More Jackson County Opinions...

 August 16, 2000

By Tim Thomas
The Jackson Herald
August 16, 2000

The expert's (ha!) keys to a successful season
The most humbling thing about being a sports reporter is the fact that everyone expects you to be an expert. Actually, that's not the humbling part, it's when you say something that proves you're not an expert that is humbling. I for one have known that feeling on more than one occasion during the past year.
That said, I thought I'd wade right out into the surf and prove my ignorance to everyone early in the season by listing what I believe to be the keys to success for some of our local fall sports teams this year.
Nowhere does this reporter's ignorance of the deep technical aspects of a sport show more than on the gridiron. Here, to be taken with the proverbial grain of salt, are what our local football teams need to do in order to have a successful season.
Jefferson. Thanks to good ole boy Tom Murphy, the Dragons are assured of participating in the first round of the class A playoffs. The question is, what can they do to make the second round?
The Dragons must pull out an upset win over either Commerce or Buford in order to avoid the likes of Athens Academy or Lincoln County in round one. In order to beat any one of the above teams, Jefferson must show dramatic improvement on both sides of the ball during their non-region schedule. As is usually the case in high school football, a tight defense is crucial. But also important for Jefferson will be finding someone who can fill at least one of Stephen Sims' shoes.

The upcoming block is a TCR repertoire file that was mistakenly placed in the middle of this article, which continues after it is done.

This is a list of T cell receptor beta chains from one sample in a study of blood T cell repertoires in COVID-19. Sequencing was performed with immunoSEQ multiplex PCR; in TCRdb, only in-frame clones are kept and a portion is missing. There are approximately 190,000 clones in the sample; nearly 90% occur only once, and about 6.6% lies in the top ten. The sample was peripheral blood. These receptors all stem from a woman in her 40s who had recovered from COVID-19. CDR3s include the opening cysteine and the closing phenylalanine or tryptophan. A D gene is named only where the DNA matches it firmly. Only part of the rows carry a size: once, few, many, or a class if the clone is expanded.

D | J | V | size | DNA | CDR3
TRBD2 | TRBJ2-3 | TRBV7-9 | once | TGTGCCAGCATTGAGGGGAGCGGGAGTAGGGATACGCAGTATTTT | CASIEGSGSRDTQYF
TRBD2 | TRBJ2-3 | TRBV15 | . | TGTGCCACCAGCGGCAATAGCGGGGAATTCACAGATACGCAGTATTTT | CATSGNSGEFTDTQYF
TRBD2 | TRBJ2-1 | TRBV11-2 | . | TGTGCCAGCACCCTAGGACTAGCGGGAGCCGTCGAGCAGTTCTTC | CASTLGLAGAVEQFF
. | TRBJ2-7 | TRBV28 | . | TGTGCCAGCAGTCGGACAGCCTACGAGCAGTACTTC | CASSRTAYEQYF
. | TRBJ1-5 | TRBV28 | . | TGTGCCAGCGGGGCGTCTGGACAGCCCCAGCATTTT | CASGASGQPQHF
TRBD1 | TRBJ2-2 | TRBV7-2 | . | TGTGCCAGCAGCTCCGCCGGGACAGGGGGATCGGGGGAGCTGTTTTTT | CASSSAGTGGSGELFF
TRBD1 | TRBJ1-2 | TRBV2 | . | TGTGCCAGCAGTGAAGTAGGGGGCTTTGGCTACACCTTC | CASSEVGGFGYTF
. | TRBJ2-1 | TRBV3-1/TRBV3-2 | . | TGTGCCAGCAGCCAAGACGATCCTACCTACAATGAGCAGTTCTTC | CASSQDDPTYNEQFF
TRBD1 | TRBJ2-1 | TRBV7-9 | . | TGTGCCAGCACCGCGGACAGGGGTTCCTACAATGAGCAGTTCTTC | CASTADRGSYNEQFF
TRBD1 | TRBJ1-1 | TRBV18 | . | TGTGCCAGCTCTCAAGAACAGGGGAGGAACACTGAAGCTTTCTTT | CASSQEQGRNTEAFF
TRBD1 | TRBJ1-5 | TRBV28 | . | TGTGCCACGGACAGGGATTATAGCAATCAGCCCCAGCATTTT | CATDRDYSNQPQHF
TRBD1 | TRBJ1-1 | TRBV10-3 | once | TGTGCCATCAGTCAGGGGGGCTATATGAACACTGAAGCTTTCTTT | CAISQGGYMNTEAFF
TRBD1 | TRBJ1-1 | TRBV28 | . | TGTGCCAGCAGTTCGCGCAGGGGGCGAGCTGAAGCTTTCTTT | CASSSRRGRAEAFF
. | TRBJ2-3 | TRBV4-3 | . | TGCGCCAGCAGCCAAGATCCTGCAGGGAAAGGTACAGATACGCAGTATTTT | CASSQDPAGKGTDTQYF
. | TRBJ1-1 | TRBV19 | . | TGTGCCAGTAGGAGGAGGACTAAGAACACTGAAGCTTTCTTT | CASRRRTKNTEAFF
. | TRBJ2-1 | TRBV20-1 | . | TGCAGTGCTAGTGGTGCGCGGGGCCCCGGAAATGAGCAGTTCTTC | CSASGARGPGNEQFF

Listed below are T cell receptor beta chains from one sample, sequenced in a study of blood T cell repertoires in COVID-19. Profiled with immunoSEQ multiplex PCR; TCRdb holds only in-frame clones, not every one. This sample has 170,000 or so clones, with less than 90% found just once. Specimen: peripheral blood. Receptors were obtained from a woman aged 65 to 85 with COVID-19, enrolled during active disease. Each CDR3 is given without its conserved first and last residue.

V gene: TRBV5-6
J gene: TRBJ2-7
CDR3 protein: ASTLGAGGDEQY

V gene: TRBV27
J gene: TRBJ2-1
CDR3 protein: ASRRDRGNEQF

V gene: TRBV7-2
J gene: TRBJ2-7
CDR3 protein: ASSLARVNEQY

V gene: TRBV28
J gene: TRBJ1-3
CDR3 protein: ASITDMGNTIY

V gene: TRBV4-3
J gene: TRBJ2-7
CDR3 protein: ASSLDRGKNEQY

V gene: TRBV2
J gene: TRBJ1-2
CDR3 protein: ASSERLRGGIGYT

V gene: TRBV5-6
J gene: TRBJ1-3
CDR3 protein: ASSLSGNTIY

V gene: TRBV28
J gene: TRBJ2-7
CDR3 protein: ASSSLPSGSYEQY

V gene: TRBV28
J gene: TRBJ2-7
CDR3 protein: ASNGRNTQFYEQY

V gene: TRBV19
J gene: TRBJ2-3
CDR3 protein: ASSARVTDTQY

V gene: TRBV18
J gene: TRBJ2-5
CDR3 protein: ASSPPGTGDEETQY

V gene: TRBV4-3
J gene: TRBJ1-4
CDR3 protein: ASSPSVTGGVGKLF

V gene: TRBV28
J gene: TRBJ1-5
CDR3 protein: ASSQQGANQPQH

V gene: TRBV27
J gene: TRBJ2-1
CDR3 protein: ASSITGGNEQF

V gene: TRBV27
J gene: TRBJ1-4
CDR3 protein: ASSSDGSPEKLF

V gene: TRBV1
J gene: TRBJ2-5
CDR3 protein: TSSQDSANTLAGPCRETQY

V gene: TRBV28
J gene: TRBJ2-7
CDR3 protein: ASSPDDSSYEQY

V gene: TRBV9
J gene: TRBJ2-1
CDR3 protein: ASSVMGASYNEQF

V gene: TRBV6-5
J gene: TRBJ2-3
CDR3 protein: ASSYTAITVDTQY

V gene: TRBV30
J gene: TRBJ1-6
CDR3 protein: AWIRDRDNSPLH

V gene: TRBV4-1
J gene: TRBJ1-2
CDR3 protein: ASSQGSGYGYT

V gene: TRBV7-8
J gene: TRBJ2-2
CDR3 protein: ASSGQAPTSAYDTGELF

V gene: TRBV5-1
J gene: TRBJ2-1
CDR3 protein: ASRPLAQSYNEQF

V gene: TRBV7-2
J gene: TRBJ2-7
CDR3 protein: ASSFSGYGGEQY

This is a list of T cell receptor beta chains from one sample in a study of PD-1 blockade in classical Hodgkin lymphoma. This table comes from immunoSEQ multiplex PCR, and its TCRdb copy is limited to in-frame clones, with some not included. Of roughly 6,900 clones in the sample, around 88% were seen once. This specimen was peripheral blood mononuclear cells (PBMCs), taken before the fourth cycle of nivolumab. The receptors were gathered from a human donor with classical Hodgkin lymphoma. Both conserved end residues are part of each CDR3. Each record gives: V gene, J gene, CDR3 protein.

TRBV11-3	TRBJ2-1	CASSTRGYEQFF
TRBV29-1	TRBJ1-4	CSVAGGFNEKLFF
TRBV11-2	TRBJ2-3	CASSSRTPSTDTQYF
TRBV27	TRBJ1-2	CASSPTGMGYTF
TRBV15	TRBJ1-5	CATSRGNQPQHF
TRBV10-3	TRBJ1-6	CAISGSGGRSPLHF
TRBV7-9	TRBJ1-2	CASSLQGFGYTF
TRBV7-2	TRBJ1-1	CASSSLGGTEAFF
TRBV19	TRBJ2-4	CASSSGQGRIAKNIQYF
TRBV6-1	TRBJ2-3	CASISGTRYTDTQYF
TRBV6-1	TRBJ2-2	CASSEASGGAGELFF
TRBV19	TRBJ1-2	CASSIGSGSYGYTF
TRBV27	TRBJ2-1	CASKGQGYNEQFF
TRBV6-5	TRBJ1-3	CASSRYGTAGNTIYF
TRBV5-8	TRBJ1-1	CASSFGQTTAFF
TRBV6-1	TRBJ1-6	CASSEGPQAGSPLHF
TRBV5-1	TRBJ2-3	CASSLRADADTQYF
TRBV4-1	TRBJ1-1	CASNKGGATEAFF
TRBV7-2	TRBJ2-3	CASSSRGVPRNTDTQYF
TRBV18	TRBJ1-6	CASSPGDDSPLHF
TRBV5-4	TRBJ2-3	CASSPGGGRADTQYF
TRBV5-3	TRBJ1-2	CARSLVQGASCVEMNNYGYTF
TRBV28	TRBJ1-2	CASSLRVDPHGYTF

Though Sims' graduation has left the Jefferson offense without its greatest weapon from 1999, good efforts from a couple of backs could provide a silver lining. Two backs of somewhat lesser but equal talent would be much harder to defend than one back with more talent.
A good passing game would also help keep opposing defenders on their toes, and the Dragons have at least one strong gun in the quarterback arsenal.
Jackson County. This may sound a little too simple, but the key for Jackson County is to get into the win column, preferably early in the schedule.
Head coach Greg Lowe and his assistants looked long and hard for help in the off-season, and the effort resulted in some new faces on the practice field. Still, the football participation numbers at Jackson County are abysmal when you consider the size of their student body.